Rebecca Ginsburg, Public Humanities Award Recipient
Rebecca Ginsburg is a co-founder and current director of the Education Justice Project (EJP), a unit of the University of Illinois at Urbana-Champaign. Through its educational programs, publications, and outreach, EJP supports higher education in prison and educational opportunities for individuals who were formerly incarcerated. She holds joint appointments in Landscape Architecture and Education Policy, with courtesy appointments in Afro-American Studies, African Studies, and Anthropology. Rebecca is a grantee partner of Illinois Humanities’ Envisioning Justice program and has also lent her support and expertise to the project.
Rebecca received her Bachelors degree in English from Loyola Marymount University in Los Angeles, her JD from the University of Michigan Law School, and a PhD in Architectural History from the University of California at Berkeley. Her publications include Critical Perspectives on Teaching in Prison (Routledge 2019). She is currently working on a prison abolition reader (Lynne Rienner 2023). Rebecca has been a resident of Urbana-Champaign for 18 years. She shares a home with her husband, William Sullivan, and daughters Anna (15) and Isabella (12).
Alyson Thompson, Public Humanities Award Recipient
Alyson Thompson is Library Director for Marshall Public Library (a longtime grantee partner of Illinois Humanities and host to many Road Scholars Speakers Bureau presentations) as well as the Marshall Area Public Library District, Friend of the Library, and Local Coordinator for IRS Tax Aide assistance. A strong advocate for preservation of local history, Mrs. Thompson has helped raise funds to preserve local stories, photos, newspapers, and most recently to acquire local Clark County Genealogy Library. Her professional work includes publications to library journals, educational workshops, building renovations, and host to nationally acclaimed exhibits. Her passion for local preservation can also be seen outside of her employment as she seeks to renovate existing local housing and beautify the community.
2023 Public Humanities Awards Host Committee
Governor JB Pritzker
Lt. Governor Juliana Stratton
Michelle T. Boone
Commissioner Chris Brown
Felicia Davis Blakley
Brenda Langstraat Bui
Susan A. Manning*
Tracye A. Matthews
National Museum of Mexican Art
Last Updated: March 28, 2023
About Illinois Humanities’ Public Humanities Awards Ceremony
Established in 1984, the Public Humanities Awards Ceremony celebrates people who have made an indelible impact on our state through their work in and support of the humanities, honoring them with the Public Humanities Award. This event is Illinois Humanities’ most important annual fundraiser and enables us to provide grants and free public humanities programs throughout Illinois.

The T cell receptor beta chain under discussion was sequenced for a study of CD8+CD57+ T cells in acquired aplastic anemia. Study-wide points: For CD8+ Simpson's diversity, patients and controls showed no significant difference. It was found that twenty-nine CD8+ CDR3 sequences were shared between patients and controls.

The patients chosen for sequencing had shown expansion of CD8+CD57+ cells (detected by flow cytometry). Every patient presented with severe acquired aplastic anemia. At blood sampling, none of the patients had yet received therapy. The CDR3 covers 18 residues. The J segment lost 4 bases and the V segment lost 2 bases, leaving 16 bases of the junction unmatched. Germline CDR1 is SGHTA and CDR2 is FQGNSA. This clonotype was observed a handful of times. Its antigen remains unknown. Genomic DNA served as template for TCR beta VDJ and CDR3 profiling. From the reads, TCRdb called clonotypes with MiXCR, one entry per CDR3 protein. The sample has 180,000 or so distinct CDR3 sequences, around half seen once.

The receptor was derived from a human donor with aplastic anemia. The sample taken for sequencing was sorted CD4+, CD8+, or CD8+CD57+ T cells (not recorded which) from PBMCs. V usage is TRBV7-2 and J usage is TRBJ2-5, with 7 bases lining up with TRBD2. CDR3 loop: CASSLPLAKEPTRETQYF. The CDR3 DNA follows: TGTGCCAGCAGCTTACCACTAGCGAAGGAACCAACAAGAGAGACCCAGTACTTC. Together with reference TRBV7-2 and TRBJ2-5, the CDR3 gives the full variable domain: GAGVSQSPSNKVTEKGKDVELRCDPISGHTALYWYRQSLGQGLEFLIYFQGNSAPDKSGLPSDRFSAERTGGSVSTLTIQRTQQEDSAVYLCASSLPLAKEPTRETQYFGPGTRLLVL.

Launched in 2020 as part of the Public Humanities Awards Ceremony, the Beacon Award honors an individual or organization who has been a champion for – or investor in – the humanities in Illinois, elevating the work of humanists in ways that have improved the quality of the state for its residents.
Public Humanities Awards 2022
Revisit the 2022 Public Humanities Award Ceremony.
View the list of Past Recipients
2022 – Nicole Bond, Lorenzo Savage, and Sue Scott
2021 Beacon Award Recipient – Art for Justice
2021 – Tonika Lewis Johnson
2021 Beacon Award Recipient – Dawoud Bey
2020 – Sylvia Ewing and Eve L. Ewing
2020 Beacon Award Recipient – Weinberg/Newton Gallery
2019 – Cheryl Lynn Bruce and Kerry James Marshall
2018 – Danielle Allen and Mannie Jackson
2017 – Jeanne Gang
2016 – Dr. Walter E. Massey
2015 – Howard Tullman
2014 – Jay Franke and David Herro
2013 – Lisa Yun Lee
2012 – Bruce Sagan and Bette Cerf Hill
2011 – John A. Wing
2010 – Anna Eleanor Roosevelt
2008 – Carlos Tortolero
2007 – Barbara Gaines
2006 – Mary A. Dempsey
2005 – The Honorable Abner and Zoe Mikva
1994 – Martin E. Marty, Stanley J. Ikenberry, Richard J. Franke, Chicago Tribune
1993 – Francis J. Pettis
1992 – Nancy Anderson Stevenson
1990 – Bridget Lamont
1989 – Cyrus Colter
1988 – Brena and Lee Freeman
1987 – The Honorable Dawn Clark Netsch and Walter Netsch
1986 – Mary Ward Wolkonsky
1985 – J. Michael Lennon
1984 – John Hope Franklin, Stuart Steuver, The Honorable Jim Edgar, The Honorable Paul Simon, The Honorable Sidney Yates, Louise Año Nuevo Kerr
About Illinois Humanities
Illinois Humanities, the Illinois affiliate of the National Endowment for the Humanities, is a statewide nonprofit organization that activates the humanities through free public programs, grants, and educational opportunities that foster reflection, spark conversation, build community and strengthen civic engagement. We provide free, high-quality humanities experiences throughout Illinois, particularly for communities of color, individuals living on low incomes, counties and towns in rural areas, small arts and cultural organizations, and communities highly impacted by mass incarceration. Founded in 1974, Illinois Humanities is supported by state, federal, and private funds.
Learn more at ilhumanities.org and on Facebook, Twitter, Instagram, and LinkedIn @ILHumanities.